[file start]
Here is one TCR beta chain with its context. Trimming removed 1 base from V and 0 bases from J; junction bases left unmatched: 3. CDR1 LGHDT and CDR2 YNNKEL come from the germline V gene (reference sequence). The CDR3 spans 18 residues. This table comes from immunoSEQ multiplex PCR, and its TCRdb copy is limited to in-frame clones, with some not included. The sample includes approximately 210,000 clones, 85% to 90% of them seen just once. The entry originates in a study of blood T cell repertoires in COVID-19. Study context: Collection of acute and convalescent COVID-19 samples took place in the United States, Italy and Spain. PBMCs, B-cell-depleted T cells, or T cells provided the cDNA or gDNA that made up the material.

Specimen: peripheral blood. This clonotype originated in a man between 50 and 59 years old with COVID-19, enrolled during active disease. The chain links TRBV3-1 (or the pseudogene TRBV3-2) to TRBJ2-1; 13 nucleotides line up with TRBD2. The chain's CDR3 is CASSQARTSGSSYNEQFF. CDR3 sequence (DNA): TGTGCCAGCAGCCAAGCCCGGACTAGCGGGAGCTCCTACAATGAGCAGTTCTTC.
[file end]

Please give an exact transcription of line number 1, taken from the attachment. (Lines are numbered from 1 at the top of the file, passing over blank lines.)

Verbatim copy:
Here is one TCR beta chain with its context. Trimming removed 1 base from V and 0 bases from J; junction bases left unmatched: 3. CDR1 LGHDT and CDR2 YNNKEL come from the germline V gene (reference sequence). The CDR3 spans 18 residues. This table comes from immunoSEQ multiplex PCR, and its TCRdb copy is limited to in-frame clones, with some not included. The sample includes approximately 210,000 clones, 85% to 90% of them seen just once. The entry originates in a study of blood T cell repertoires in COVID-19. Study context: Collection of acute and convalescent COVID-19 samples took place in the United States, Italy and Spain. PBMCs, B-cell-depleted T cells, or T cells provided the cDNA or gDNA that made up the material.